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Keywords:

  • schizophrenia;
  • prescription patterns;
  • high dose;
  • older patients;
  • Asia

Objective

This study aimed to examine the use of high doses of antipsychotic medications (≥600 mg/day chlorpromazine equivalent) in older Asian patients with schizophrenia and its demographic and clinical correlates.

Method

Information on hospitalized patients with schizophrenia aged ≥50 years was extracted from the database of the Research on Asian Psychotropic Prescription Patterns study (2001–2009). Data on 2203 patients in six Asian countries and territories, including China, Hong Kong, Japan, Korea, Singapore and Taiwan, were analyzed. Socio-demographic and clinical characteristics and antipsychotic prescriptions were recorded.

Results

The frequency for high-dose antipsychotic medications was 36.0% overall, with 38.4% in 2001, 33.3% in 2004 and 36.0% in 2009. Multiple logistic regression analysis of the whole sample showed that compared to patients receiving low-medium antipsychotic doses, those on high doses had a longer illness duration (odds ratio (OR): 2.0, 95% confidence interval (CI):1.2–3.3, p = 0.008), were more likely in the 50–59-year group (OR: 0.95, 95% CI: 0.94–0.97, p < 0.001), more often had current positive (OR: 1.5, 95% CI: 1.2–1.8, p < 0.001) or negative symptoms (OR: 1.3, 95% CI: 1.03–1.6, p = 0.03), and more commonly received antipsychotic polypharmacy (OR: 5.3, 95% CI: 4.1–6.7, p < 0.001). Extrapyramidal symptoms (p = 0.25) and tardive dyskinesia (p = 0.92) were not more frequent in the high-dose group.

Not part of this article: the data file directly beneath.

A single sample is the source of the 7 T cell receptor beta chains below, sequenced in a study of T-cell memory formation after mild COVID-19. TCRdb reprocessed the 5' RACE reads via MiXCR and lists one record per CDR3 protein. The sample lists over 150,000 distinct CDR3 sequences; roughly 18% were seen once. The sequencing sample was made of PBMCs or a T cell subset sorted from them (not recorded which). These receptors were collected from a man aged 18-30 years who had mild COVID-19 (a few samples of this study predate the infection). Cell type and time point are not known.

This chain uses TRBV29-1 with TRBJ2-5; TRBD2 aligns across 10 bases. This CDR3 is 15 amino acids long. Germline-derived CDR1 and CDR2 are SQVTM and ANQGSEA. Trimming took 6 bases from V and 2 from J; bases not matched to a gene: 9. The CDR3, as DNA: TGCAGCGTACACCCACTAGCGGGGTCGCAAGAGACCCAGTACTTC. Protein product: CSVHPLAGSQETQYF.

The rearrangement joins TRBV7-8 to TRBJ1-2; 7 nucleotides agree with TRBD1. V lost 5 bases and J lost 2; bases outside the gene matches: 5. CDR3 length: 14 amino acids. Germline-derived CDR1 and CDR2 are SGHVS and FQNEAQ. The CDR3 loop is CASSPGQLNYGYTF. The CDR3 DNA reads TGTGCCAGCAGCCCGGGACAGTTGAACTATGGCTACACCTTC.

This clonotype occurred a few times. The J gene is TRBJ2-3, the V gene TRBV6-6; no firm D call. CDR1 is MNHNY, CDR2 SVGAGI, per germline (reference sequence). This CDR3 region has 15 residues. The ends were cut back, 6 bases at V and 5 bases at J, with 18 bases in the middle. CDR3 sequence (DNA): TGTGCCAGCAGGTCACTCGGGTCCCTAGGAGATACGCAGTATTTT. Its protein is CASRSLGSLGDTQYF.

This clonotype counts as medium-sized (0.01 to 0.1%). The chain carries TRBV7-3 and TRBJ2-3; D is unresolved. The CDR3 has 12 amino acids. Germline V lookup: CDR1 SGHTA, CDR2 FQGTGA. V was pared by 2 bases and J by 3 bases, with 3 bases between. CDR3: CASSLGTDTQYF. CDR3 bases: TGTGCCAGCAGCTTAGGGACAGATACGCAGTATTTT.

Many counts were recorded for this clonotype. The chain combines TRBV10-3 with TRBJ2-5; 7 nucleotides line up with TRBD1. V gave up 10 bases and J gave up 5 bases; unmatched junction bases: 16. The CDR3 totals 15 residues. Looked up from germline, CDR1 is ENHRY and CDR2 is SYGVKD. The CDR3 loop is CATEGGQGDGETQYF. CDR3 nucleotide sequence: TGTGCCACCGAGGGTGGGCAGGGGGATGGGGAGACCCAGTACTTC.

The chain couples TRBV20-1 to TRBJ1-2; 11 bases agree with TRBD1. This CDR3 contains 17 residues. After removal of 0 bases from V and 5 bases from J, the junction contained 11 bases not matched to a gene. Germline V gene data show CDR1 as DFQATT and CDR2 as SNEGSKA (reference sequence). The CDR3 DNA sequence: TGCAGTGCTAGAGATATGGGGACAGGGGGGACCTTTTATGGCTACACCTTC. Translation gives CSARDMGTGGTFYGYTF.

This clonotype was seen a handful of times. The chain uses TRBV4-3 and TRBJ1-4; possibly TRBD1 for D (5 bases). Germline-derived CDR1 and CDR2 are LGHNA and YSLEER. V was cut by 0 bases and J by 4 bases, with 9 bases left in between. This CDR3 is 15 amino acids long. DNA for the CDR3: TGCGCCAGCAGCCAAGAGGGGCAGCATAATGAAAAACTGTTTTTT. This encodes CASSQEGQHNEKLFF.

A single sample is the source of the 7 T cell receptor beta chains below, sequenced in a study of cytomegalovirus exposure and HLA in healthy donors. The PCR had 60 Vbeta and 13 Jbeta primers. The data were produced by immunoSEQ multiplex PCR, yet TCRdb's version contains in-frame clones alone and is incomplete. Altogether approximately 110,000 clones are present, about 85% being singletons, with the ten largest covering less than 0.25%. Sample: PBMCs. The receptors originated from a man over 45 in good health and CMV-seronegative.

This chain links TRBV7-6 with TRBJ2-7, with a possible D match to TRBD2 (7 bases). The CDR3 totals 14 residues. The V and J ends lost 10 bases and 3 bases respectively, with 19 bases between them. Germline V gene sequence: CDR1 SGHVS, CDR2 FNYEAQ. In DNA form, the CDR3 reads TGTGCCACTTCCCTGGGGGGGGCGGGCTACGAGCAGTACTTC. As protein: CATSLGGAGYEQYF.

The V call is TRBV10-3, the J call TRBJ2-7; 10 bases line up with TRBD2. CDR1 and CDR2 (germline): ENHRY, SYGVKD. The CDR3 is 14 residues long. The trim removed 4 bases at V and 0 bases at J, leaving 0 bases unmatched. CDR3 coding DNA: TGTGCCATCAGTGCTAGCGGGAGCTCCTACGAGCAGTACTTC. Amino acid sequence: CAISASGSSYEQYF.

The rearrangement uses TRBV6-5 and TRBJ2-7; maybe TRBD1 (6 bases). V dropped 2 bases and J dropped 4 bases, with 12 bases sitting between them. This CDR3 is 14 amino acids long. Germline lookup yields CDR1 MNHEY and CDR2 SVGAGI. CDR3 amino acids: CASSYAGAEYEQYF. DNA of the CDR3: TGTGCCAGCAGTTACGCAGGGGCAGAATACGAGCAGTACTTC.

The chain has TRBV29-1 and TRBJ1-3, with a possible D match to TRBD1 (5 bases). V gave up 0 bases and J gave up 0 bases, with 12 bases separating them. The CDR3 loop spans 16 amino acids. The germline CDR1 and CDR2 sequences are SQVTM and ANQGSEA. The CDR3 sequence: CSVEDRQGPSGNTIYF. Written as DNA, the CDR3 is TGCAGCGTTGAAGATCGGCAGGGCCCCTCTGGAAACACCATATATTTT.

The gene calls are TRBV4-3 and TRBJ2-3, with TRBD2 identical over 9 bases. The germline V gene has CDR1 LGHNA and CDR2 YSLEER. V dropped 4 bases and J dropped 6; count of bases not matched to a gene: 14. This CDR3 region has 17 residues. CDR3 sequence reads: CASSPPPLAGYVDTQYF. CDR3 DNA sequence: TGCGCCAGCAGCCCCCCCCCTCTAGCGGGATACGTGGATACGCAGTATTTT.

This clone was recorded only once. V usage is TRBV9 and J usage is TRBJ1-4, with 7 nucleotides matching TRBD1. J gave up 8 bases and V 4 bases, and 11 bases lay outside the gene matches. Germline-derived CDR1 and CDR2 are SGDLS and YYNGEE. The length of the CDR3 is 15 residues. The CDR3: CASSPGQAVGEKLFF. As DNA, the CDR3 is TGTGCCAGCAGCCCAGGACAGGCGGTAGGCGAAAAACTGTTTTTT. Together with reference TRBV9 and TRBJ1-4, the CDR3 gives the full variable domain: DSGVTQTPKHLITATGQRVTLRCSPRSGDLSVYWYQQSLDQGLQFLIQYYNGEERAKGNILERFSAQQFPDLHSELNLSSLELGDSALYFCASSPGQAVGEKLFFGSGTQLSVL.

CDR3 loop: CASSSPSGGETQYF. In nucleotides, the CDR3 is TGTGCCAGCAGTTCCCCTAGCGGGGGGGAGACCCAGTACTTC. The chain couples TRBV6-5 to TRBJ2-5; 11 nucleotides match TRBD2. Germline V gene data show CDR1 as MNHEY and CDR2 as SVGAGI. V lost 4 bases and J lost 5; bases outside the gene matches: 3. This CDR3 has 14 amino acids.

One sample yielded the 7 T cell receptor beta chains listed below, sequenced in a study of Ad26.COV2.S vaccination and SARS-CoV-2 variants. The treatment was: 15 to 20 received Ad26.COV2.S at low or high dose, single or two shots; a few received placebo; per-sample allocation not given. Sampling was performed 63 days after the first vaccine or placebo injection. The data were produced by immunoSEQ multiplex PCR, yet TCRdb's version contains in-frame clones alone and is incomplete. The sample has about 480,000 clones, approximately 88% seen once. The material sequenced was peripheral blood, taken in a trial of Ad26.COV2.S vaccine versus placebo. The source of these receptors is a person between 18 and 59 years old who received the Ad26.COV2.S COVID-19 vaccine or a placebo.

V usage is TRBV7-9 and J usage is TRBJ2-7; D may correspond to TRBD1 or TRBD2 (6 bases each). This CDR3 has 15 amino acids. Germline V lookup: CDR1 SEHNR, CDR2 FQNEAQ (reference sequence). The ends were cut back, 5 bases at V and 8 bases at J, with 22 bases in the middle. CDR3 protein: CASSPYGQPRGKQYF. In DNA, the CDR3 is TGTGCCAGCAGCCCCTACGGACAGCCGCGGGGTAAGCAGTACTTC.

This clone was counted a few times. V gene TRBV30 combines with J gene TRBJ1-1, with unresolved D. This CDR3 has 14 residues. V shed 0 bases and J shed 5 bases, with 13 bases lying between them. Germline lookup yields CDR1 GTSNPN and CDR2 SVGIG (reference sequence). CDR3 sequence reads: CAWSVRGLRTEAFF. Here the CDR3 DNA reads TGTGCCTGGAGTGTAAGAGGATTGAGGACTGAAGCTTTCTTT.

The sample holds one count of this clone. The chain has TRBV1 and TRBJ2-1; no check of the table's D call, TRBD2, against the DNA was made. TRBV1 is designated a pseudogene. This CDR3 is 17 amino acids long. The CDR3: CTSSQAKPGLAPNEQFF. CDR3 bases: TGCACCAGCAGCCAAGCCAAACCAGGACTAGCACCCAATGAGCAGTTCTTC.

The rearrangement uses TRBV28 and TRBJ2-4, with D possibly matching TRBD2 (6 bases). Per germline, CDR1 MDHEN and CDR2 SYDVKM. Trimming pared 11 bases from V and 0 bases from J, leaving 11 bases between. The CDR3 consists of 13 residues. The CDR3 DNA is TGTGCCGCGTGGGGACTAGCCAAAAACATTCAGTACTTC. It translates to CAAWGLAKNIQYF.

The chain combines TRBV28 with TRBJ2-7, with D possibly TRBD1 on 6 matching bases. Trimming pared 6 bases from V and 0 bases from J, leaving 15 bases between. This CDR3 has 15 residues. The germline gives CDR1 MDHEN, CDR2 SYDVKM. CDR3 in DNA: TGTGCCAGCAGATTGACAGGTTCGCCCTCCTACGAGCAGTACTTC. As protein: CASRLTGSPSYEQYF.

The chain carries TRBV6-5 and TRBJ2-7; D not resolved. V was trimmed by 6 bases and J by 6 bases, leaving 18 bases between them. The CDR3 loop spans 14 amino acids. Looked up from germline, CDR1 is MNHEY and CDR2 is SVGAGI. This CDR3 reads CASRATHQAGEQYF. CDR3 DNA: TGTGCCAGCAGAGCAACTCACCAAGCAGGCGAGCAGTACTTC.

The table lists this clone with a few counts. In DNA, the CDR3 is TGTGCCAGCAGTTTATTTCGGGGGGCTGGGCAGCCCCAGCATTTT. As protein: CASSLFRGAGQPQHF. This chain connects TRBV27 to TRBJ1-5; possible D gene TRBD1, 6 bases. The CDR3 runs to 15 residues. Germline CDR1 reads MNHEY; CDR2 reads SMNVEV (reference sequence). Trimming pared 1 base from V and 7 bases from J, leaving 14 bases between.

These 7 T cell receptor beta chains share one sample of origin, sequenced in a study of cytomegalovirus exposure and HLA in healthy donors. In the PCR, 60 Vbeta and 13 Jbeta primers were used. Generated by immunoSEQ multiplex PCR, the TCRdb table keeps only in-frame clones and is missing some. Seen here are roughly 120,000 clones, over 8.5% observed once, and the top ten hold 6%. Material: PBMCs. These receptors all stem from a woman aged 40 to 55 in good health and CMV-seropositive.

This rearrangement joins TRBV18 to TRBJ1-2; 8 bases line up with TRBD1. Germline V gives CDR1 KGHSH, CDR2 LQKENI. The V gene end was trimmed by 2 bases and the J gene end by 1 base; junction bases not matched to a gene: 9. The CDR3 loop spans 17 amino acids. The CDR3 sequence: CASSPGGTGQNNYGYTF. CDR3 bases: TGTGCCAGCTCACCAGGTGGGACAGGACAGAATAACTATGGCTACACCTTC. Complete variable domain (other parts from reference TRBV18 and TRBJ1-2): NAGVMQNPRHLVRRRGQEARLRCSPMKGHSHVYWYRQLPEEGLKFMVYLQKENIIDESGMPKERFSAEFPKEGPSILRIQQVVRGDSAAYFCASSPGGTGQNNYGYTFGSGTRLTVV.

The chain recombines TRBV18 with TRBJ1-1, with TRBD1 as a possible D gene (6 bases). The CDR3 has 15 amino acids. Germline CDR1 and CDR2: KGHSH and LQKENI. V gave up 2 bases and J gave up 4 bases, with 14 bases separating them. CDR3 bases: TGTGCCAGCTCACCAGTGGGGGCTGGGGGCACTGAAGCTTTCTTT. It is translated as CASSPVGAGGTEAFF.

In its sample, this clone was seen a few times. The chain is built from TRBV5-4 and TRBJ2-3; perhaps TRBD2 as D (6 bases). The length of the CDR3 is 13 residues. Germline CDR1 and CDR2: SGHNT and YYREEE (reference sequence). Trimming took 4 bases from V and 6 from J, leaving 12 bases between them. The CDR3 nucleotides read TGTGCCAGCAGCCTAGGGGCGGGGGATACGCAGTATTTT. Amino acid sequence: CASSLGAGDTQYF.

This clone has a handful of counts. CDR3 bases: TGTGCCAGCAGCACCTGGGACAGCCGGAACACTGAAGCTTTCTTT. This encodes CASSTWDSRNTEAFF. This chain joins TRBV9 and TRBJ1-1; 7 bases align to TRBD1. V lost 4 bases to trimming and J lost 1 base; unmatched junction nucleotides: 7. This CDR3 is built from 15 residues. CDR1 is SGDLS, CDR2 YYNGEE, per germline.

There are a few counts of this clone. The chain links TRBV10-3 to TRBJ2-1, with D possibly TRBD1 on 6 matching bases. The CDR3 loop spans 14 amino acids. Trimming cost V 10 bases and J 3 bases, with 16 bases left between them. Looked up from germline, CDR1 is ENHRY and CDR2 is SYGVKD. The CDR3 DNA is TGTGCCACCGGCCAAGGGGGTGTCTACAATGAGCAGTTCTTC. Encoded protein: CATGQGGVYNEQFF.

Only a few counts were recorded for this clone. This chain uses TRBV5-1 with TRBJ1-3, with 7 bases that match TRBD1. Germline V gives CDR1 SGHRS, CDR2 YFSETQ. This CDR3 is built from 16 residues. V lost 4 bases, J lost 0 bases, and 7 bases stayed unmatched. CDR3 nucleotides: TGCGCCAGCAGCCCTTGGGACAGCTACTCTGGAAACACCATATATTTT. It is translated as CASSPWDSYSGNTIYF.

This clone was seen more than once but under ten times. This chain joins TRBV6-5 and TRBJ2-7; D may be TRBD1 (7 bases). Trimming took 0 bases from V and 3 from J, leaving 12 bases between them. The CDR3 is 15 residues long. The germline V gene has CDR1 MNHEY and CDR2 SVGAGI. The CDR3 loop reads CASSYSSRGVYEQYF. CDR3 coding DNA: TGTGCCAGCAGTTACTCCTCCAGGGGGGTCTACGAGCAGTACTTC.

Conclusions

High doses of antipsychotic medications were used in more than one third of older Asian patients with schizophrenia. The reasons for the frequent use of high antipsychotic doses in older Asian patients warrant further investigation. Copyright © 2013 John Wiley & Sons, Ltd.